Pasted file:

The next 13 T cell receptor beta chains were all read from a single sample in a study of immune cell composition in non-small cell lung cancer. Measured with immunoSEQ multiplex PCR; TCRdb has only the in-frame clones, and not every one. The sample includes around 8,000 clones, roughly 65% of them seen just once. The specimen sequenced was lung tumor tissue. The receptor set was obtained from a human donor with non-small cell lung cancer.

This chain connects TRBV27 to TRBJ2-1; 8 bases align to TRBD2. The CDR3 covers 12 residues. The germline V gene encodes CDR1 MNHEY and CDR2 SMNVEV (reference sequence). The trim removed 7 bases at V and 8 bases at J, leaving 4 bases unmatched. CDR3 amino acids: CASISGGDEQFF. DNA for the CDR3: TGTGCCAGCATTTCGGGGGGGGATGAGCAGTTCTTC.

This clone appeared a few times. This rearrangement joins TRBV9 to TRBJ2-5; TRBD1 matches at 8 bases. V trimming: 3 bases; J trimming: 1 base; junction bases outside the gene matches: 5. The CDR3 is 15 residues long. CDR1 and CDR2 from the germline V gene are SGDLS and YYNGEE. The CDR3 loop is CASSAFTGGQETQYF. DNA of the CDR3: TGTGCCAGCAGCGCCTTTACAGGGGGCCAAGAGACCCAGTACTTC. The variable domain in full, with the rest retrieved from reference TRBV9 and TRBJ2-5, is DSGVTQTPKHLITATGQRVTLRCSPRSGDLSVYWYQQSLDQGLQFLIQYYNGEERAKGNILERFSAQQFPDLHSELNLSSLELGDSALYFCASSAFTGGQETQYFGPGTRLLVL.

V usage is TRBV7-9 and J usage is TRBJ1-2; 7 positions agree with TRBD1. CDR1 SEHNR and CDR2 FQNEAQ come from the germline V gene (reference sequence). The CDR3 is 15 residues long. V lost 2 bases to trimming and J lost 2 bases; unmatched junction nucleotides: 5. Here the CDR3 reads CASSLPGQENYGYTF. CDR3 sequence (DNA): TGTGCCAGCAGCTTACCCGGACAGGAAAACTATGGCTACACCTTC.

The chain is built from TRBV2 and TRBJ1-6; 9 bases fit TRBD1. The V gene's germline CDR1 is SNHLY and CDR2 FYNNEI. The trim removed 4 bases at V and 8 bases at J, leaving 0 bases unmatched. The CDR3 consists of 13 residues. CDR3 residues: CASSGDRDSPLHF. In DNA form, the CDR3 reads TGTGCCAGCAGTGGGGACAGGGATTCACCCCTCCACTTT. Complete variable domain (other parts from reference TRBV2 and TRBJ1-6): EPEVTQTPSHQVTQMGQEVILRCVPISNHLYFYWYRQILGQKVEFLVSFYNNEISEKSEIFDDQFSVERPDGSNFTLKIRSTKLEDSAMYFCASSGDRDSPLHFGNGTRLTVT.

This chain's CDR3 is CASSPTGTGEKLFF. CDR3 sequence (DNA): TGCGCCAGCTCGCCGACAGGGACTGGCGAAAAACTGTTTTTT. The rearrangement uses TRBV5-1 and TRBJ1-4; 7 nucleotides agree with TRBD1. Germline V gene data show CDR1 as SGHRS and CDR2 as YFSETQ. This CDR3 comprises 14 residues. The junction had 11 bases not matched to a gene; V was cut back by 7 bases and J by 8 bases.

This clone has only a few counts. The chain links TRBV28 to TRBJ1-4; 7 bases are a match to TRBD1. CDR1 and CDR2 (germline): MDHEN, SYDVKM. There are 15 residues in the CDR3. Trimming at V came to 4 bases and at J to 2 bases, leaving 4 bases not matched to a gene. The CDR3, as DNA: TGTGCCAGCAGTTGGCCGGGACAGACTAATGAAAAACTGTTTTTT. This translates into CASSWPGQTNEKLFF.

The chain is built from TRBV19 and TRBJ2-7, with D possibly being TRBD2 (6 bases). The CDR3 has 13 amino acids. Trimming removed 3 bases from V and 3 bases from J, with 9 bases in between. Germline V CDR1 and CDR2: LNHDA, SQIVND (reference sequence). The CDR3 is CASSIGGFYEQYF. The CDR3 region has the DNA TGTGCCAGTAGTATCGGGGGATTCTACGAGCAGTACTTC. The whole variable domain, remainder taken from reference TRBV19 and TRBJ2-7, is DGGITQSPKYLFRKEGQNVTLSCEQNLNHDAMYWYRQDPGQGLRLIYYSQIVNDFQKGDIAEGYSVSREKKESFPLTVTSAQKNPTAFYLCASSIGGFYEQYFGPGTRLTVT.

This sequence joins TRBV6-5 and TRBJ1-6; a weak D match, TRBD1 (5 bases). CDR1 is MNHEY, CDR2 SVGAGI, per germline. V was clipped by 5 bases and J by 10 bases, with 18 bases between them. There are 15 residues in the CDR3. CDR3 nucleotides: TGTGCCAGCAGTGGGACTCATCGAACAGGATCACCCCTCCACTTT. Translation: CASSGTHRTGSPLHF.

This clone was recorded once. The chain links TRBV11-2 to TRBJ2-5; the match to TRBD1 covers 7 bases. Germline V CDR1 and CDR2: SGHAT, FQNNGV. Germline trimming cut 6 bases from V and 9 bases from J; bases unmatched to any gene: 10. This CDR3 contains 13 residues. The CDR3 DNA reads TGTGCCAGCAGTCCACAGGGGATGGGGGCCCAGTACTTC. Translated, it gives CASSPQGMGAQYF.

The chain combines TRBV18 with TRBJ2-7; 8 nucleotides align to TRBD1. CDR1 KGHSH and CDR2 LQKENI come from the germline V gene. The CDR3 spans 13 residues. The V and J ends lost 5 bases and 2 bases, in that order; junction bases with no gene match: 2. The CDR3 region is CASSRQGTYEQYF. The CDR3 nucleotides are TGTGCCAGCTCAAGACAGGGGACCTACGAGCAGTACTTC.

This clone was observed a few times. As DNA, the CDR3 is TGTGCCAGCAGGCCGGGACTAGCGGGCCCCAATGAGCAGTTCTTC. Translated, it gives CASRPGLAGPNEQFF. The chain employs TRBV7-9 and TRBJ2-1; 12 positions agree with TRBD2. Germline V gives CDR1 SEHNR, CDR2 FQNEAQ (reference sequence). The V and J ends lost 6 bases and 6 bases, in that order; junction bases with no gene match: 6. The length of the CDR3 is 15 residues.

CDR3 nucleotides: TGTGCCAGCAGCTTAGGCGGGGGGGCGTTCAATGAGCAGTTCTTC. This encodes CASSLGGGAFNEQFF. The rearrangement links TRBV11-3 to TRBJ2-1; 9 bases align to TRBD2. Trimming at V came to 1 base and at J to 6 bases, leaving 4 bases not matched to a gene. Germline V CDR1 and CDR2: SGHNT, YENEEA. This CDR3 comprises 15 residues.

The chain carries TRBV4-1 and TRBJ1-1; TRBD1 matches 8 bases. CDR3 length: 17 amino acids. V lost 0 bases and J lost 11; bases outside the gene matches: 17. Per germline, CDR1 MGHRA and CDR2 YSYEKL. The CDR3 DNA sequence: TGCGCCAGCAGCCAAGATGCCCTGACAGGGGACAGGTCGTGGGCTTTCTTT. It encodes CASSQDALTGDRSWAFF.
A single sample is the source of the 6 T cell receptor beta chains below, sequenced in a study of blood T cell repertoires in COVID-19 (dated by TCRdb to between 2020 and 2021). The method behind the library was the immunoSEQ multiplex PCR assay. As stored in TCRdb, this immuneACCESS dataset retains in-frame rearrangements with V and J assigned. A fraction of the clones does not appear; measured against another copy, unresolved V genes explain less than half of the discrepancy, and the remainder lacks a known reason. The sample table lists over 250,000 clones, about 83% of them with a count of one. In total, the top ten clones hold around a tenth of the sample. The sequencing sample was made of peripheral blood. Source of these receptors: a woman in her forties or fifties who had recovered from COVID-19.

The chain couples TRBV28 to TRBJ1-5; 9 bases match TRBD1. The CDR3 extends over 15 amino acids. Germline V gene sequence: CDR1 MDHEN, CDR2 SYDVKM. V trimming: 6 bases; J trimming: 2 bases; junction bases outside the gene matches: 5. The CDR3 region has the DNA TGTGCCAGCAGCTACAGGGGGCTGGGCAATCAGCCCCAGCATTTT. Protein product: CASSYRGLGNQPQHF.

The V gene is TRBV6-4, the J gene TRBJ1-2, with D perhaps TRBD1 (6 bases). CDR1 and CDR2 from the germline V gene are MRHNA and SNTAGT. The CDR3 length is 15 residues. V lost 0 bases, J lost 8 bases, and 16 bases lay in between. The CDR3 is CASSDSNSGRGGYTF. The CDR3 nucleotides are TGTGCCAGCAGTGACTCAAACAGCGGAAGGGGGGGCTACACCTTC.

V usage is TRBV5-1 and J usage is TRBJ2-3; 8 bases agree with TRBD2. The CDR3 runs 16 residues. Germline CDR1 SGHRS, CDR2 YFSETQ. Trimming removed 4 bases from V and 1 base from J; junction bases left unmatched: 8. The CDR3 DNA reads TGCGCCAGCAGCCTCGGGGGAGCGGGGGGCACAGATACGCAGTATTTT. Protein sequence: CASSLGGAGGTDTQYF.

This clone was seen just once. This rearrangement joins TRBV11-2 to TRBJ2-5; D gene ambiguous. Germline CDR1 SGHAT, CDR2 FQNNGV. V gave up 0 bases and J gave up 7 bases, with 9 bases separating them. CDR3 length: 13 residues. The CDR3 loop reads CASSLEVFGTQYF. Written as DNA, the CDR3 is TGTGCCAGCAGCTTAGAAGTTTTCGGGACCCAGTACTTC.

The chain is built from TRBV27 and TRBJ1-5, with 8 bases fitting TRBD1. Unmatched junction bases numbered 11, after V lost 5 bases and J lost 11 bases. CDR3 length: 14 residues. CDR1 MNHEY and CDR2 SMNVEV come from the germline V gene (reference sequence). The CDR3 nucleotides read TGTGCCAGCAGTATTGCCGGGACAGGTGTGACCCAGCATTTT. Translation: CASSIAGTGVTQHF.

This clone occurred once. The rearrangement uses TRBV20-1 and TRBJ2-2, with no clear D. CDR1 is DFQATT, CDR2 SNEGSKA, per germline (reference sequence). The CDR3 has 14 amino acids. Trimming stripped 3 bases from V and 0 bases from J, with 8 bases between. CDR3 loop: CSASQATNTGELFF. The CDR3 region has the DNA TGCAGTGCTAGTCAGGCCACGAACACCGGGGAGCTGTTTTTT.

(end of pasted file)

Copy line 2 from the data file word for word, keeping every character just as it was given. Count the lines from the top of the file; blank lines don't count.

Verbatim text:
This chain connects TRBV27 to TRBJ2-1; 8 bases align to TRBD2. The CDR3 covers 12 residues. The germline V gene encodes CDR1 MNHEY and CDR2 SMNVEV (reference sequence). The trim removed 7 bases at V and 8 bases at J, leaving 4 bases unmatched. CDR3 amino acids: CASISGGDEQFF. DNA for the CDR3: TGTGCCAGCATTTCGGGGGGGGATGAGCAGTTCTTC.